Tell us a bit about yourself and your role in the agriculture industry in Nova Scotia
I am a full professor at Dalhousie University Agricultural Campus (Dal-AC). My duties and responsibilities are teaching, research, and service to the scientific and local communities. I have been working at Dal-AC (formal NSAC) since 1999 as a plant geneticist. My work to support the NS Ag industry is focused on field nutrition management, processing quality and human nutrition, variety selection, management of soil borne and air borne diseases and insect pests, and effective use of fungicides and strategies to reduce their environmental impact. The type of food crops my research programs have studied include potato, spinach, strawberry, tomato and several other cover crops grown in NS and Maritimes provinces. I trained over 100 highly qualified personnel (graduate students, postdoctoral fellows, research technicians and associates). Besides over 100 peer-reviewed papers and books I published, I also provided over 50 industry reports, as well as shared my research findings with growers, processors and stakeholders at many grower’ meetings and conferences.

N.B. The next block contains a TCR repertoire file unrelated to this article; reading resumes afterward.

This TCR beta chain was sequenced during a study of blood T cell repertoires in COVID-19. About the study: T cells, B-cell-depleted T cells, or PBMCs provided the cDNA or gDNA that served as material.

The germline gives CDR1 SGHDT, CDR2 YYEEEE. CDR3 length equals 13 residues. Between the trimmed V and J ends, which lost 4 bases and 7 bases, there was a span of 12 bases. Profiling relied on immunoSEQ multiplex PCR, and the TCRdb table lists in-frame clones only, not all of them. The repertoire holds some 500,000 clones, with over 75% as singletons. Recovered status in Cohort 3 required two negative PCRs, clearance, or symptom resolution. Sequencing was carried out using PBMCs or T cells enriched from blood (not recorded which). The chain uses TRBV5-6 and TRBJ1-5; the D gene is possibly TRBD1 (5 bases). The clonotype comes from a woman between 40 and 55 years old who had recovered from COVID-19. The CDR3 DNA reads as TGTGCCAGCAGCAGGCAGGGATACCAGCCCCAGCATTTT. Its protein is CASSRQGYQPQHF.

What is one message you would like to share about women in agriculture for International Women’s Day?
As a woman academia in Ag education and research, an important quality is to trust yourself, and believe you can achieve what everyone else can. To do so, you need to be open, stay positive, work hard and learn from people around you. As a female and Chinese Canadian, communicating with Ag industry and farmers was not what I was well prepared to do. But throughout my career, I received so much support and recognition from my industrial partners, stakeholders and growers and won their trust to provide research fund, land and labour to help me with my research trials. If I am a successful scientist, it is because I have the Ag industry behind me and believed that my work can make a difference in their business and improve human life and environment.